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Wyoming Residents Don Tutus to Show LGBT Support

Wearing tutus in Wyoming
Wyoming Equality supporters sport tutus in a Facebook photo.

Communities around the state threw tutu-wearing parties in response to Sen. Mike Enzi's comments that a man in a tutu is asking for a fight.

Wyoming residents this weekend found a creative way to protest the anti-LGBT remarks made by one of their U.S. senators -- holding tutu-wearing parties at bars and other venues.

Sen. Mike Enzi infamously told students at a Wyoming high school recently that he knows a man who wears a tutu to bars and gets into fights because of it -- and "he kind of asks for it." After the comment met with outrage, Enzi apologized for his "poor choice of words."

Whether or not they accepted his apology, Wyoming residents turned out in tutus throughout the state and on social media over the weekend. Butch's Bar in Evansville, a biker hangout was the site of one of the tutu parties Friday, organized by Gage Williams, the gay son of its owners, the Casper Star Tribune reports.

"Bartenders in tutus paused with customers to move their hands overhead and sing the song 'YMCA,'" the paper notes. "Upstairs tutus, feather boas and people in plain clothes twirled on the dance floor together."

Wyoming Equality and other activists around the state organized #LiveAndLetTutu parties in several communities, including Cheyenne, Laramie, and Sheridan. In addition to bar parties, there was a Live and Let Tutu Family Game Night at the Unitarian Universalist Church of Cheyenne and a tutu-sewing workshop in Laramie. And there's more to come -- Backwards Distilling Company in Casper will hold Tutu Tuesday this week.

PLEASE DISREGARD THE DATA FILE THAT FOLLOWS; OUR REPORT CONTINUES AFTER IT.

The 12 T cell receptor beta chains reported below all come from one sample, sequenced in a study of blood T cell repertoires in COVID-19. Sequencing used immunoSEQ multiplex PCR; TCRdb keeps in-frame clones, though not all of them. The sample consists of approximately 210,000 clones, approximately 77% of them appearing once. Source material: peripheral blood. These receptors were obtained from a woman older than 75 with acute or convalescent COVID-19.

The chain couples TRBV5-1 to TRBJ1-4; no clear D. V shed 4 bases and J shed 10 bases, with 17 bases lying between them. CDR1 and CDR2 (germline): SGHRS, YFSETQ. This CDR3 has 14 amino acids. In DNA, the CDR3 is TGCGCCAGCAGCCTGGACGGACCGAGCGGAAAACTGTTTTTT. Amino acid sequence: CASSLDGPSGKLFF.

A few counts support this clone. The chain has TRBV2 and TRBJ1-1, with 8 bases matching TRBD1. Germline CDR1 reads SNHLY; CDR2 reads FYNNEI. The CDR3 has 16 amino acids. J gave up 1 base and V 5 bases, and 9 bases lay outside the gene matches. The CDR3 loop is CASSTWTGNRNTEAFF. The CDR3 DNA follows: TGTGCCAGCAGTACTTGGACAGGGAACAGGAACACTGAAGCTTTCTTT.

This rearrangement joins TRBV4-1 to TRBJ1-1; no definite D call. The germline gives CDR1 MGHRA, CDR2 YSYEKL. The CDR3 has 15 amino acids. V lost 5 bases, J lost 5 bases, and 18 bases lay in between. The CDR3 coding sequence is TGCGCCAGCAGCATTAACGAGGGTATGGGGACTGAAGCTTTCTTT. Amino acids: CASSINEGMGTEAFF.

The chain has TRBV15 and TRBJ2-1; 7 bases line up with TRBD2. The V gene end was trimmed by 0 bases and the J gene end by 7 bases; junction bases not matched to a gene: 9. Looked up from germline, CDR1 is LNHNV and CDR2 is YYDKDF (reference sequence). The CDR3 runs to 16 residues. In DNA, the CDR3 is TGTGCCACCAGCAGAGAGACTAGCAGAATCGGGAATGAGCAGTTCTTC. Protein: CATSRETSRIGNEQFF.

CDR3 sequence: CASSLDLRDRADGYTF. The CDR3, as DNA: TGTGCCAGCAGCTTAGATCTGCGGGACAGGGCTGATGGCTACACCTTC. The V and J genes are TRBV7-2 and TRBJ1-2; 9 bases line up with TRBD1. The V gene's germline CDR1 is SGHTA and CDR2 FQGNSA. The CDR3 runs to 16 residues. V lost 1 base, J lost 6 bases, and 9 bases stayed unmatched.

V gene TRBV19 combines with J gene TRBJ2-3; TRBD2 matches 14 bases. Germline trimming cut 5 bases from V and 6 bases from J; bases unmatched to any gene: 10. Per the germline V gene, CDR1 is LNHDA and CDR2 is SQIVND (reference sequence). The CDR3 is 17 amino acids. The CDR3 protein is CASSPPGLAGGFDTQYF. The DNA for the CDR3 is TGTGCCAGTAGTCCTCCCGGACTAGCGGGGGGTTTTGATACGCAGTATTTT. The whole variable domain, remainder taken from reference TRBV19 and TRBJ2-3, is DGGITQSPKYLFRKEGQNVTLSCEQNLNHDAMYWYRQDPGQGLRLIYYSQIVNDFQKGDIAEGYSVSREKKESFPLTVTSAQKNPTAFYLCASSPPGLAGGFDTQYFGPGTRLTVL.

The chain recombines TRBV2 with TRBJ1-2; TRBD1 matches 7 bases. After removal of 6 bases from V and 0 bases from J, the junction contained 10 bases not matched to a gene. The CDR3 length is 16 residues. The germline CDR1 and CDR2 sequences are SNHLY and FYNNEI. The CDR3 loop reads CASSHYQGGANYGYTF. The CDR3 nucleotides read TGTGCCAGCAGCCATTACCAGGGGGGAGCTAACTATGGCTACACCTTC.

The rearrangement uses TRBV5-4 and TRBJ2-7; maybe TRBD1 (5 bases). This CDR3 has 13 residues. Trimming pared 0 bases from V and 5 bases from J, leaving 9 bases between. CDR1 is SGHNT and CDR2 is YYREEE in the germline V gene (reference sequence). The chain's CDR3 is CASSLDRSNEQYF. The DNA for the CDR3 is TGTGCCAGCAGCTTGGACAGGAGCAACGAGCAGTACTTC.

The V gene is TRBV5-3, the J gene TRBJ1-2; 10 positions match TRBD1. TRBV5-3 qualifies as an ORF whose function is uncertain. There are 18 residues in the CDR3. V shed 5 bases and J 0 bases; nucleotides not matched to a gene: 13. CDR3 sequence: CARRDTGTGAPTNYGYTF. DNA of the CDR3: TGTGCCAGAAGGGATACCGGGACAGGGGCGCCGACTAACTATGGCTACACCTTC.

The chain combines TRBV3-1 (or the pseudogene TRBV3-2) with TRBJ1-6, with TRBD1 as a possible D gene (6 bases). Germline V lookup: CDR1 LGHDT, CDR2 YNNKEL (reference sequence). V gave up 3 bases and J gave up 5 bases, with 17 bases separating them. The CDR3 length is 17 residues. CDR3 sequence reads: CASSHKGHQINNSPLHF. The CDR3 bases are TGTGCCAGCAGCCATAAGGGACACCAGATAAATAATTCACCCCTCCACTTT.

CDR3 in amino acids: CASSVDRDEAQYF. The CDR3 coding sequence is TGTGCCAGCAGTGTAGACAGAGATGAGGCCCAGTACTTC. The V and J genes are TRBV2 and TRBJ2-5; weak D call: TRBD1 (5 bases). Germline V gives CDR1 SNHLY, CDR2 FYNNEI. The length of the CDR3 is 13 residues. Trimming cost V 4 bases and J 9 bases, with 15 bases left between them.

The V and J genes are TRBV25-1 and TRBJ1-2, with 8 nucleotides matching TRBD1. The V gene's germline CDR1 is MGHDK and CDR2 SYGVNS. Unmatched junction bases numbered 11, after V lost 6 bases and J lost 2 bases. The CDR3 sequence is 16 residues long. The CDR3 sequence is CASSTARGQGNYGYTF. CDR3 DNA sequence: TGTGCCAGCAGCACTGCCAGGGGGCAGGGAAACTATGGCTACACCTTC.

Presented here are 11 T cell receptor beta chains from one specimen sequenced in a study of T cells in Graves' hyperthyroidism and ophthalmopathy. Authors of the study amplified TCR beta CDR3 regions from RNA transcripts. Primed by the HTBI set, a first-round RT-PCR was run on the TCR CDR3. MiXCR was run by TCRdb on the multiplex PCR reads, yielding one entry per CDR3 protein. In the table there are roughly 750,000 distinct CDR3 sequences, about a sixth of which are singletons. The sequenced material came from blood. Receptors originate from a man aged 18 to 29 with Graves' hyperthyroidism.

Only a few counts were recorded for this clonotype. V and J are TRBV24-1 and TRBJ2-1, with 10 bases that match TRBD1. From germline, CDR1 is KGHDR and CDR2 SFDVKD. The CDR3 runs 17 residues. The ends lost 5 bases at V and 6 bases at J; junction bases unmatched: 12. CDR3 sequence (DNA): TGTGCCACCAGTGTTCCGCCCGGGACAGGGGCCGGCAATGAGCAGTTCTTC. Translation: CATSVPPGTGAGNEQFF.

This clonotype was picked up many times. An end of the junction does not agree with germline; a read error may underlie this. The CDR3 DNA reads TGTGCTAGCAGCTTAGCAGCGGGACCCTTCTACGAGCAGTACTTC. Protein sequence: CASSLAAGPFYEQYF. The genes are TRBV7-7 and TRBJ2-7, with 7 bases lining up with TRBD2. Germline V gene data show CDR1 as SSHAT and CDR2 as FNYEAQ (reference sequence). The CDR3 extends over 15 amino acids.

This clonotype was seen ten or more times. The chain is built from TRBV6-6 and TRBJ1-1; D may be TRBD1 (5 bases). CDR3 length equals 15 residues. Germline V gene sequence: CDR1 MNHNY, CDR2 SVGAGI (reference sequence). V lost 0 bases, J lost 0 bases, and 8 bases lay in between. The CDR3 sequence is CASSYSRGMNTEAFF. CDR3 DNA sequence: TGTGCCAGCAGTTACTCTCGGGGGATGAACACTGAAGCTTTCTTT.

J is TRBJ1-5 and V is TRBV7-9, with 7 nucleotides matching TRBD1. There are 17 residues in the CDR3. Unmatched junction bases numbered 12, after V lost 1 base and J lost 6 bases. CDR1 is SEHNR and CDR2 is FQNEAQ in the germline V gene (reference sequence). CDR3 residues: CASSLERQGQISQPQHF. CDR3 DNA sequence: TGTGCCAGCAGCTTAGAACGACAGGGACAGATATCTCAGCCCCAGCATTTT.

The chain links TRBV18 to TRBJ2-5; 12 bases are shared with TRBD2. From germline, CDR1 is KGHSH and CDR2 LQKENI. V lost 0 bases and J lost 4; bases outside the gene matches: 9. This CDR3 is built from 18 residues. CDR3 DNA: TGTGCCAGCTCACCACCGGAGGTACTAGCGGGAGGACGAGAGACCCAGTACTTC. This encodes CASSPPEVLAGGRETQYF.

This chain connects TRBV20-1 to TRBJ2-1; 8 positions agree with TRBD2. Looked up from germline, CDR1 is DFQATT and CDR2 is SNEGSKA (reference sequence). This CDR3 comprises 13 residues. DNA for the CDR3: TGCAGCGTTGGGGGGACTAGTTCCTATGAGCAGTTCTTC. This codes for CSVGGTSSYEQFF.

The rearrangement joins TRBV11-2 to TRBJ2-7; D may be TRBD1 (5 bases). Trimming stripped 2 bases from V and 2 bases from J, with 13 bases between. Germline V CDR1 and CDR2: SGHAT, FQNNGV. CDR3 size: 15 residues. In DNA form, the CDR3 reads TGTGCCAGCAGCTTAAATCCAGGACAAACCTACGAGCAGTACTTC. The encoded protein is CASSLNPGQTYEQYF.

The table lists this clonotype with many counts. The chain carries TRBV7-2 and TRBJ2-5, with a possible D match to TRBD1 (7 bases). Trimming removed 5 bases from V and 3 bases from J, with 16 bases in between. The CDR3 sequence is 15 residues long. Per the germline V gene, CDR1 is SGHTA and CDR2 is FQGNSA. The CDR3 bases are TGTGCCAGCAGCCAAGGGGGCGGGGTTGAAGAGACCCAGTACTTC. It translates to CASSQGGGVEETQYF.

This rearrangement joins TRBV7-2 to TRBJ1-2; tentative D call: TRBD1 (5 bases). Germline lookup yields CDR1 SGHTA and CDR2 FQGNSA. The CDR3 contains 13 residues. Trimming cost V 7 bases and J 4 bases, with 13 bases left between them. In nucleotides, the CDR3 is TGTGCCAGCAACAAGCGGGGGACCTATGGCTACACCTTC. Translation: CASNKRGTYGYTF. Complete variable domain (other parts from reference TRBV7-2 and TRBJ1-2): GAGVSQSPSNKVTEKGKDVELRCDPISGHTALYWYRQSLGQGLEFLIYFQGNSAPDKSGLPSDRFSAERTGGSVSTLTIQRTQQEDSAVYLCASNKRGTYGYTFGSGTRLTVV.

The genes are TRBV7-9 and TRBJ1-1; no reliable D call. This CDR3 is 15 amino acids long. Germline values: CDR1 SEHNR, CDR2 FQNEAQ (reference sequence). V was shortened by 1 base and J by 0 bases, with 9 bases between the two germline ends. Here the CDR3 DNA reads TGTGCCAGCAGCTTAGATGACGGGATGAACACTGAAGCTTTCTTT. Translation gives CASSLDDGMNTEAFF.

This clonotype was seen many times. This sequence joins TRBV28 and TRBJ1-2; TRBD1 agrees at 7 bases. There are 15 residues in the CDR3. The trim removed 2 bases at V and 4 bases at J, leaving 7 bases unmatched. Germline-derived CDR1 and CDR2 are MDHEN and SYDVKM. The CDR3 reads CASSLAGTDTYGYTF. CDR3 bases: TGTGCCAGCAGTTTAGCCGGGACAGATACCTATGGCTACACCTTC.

Some activists emphasized that while the events are supposed to be fun, addressing anti-LGBT violence is a serious matter. "Some of us 'wear tutus' on a daily basis and I would really appreciate it if you didn't try and make a joke out of yourself while wearing one," Ezra Hanson wrote on Facebook. "Respect the cause, respect the oppressed."

The atmosphere at Butch's Bar was both fun and respectful, Williams told the Star Tribune. "It's so refreshing," he said. "You know, I've dealt with hateful people all my life. I guess my biggest thing is that you don't expect it here. We're in a small little bar in Evansville, and it's amazing, is what it is. I'm so genuinely proud of all of Butch's patrons for welcoming us here and letting us have a good time and take over the bar with our events. They come out to have a good time, we come out to have a good time; everyone comes out to have a good time together."

One patron at the bar yelled "Sissy is my hero!" regarding Larry "Sissy" Goodwin, the Wyoming man to whom Enzi was referring. In addition to issuing a general apology and speaking to Wyoming Equality, Enzi called Goodwin to apologize to him.

"We had a nice conversation," Goodwin, who lives in Douglas, told the Star Tribune. "He offered an apology and I have no doubt to believe it was genuine. He was very genuine with his comments. I think we had a respectful dialogue. If anything comes out of this, we both agree that it's opening a discussion and illuminating the issues to the benefit of everyone concerned."

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